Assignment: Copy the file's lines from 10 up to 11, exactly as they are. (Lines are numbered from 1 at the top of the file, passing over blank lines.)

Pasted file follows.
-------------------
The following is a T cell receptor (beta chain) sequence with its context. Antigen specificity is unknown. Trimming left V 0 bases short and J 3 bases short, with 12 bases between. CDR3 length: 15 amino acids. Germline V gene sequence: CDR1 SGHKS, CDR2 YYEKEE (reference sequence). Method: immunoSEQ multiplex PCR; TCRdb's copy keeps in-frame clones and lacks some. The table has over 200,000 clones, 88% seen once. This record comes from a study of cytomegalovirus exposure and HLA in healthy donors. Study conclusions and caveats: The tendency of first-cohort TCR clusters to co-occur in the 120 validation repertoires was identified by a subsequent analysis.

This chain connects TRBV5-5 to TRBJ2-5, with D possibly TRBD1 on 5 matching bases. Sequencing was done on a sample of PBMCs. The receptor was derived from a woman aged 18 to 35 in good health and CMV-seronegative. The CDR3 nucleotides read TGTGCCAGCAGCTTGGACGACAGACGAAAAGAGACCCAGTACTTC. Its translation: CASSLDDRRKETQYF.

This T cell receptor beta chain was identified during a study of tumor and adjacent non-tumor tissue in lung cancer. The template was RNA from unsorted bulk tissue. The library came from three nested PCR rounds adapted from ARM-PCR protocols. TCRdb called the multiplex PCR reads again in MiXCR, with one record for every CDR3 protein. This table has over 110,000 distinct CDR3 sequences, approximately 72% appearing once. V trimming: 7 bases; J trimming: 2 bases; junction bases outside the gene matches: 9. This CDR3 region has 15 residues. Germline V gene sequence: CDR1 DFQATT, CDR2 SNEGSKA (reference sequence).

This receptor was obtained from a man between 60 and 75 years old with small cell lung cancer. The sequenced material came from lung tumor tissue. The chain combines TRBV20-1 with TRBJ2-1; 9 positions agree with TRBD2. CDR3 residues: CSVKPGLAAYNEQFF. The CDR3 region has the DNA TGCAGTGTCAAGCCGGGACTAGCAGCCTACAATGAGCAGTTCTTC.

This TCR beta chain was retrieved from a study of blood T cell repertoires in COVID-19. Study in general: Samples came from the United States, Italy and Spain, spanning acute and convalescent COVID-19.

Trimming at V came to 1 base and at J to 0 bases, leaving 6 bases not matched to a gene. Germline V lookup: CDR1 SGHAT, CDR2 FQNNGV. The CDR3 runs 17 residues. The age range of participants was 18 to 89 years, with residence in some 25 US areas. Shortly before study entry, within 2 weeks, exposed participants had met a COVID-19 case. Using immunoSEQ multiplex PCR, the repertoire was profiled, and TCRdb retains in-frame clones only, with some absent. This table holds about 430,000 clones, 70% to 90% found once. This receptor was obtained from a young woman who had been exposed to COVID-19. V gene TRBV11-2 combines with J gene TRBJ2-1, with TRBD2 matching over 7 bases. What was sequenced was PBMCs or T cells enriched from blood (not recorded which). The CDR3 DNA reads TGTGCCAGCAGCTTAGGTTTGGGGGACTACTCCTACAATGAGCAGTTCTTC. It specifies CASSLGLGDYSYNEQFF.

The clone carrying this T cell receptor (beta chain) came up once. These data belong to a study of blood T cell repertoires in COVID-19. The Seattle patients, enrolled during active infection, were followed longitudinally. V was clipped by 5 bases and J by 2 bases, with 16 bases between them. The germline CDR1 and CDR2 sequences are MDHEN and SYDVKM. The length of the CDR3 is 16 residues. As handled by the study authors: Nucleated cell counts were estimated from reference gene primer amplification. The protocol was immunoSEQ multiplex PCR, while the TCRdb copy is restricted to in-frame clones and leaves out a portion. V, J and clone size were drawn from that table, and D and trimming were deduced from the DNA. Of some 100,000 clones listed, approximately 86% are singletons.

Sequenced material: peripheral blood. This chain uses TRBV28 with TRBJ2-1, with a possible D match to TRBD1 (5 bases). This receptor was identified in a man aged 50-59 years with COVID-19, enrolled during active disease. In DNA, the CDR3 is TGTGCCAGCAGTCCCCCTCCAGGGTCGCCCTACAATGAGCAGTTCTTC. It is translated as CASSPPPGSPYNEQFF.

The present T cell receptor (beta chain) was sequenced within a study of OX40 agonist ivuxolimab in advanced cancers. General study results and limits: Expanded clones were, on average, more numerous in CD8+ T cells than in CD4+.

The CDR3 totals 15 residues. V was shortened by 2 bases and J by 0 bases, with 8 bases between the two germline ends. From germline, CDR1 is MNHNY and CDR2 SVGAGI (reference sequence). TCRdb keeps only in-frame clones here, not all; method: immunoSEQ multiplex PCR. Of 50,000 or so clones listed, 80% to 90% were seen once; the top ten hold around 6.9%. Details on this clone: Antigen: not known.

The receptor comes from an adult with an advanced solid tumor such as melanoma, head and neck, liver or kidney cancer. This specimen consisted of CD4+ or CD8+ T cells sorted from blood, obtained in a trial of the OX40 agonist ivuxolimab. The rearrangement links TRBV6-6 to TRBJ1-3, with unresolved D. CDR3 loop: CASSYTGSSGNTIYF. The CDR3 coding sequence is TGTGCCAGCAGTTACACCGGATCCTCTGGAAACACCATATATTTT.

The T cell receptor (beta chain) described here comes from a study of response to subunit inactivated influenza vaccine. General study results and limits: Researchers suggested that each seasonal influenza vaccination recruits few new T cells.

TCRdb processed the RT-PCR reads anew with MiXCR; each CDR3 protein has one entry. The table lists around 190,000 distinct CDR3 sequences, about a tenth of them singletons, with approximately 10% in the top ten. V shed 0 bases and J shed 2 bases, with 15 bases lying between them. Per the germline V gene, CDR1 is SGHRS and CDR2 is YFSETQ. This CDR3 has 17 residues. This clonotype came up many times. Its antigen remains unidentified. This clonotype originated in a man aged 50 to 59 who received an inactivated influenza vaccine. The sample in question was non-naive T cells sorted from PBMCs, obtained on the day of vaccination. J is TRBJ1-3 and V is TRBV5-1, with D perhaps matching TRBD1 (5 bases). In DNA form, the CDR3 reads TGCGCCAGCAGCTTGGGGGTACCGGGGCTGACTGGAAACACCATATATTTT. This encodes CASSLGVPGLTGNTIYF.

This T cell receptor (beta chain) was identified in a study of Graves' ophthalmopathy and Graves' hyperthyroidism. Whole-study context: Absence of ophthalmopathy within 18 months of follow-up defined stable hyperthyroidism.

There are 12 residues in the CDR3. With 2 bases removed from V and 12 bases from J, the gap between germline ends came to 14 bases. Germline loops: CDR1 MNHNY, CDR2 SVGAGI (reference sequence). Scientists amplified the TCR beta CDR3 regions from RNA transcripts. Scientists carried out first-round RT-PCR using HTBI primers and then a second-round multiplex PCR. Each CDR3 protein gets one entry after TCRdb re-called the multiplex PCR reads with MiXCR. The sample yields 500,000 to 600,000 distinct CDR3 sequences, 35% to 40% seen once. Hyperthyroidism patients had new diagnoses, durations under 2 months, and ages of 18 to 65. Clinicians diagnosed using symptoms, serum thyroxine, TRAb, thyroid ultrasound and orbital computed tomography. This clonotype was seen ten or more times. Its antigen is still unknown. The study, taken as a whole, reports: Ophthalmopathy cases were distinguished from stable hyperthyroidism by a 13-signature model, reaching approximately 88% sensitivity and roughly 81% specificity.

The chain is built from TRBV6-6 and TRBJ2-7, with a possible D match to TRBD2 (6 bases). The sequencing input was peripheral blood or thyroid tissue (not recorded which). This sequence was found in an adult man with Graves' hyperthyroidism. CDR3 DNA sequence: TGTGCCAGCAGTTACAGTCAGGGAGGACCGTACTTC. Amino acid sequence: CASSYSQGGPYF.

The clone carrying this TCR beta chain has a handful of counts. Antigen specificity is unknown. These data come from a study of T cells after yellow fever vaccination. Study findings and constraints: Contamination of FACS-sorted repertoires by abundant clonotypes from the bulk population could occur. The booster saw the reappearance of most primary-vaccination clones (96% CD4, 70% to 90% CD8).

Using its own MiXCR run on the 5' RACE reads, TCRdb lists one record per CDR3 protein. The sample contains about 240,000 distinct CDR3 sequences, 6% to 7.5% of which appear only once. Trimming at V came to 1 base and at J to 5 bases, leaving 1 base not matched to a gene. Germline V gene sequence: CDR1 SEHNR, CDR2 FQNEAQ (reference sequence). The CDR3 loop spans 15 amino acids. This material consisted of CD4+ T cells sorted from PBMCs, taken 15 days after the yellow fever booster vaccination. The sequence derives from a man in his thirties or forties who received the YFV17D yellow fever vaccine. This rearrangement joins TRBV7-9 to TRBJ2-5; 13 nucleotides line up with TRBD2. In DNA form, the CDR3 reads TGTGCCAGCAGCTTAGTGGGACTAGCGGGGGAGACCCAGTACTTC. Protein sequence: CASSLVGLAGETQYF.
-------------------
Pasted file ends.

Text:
The CDR3 totals 15 residues. V was shortened by 2 bases and J by 0 bases, with 8 bases between the two germline ends. From germline, CDR1 is MNHNY and CDR2 SVGAGI (reference sequence). TCRdb keeps only in-frame clones here, not all; method: immunoSEQ multiplex PCR. Of 50,000 or so clones listed, 80% to 90% were seen once; the top ten hold around 6.9%. Details on this clone: Antigen: not known.

The receptor comes from an adult with an advanced solid tumor such as melanoma, head and neck, liver or kidney cancer. This specimen consisted of CD4+ or CD8+ T cells sorted from blood, obtained in a trial of the OX40 agonist ivuxolimab. The rearrangement links TRBV6-6 to TRBJ1-3, with unresolved D. CDR3 loop: CASSYTGSSGNTIYF. The CDR3 coding sequence is TGTGCCAGCAGTTACACCGGATCCTCTGGAAACACCATATATTTT.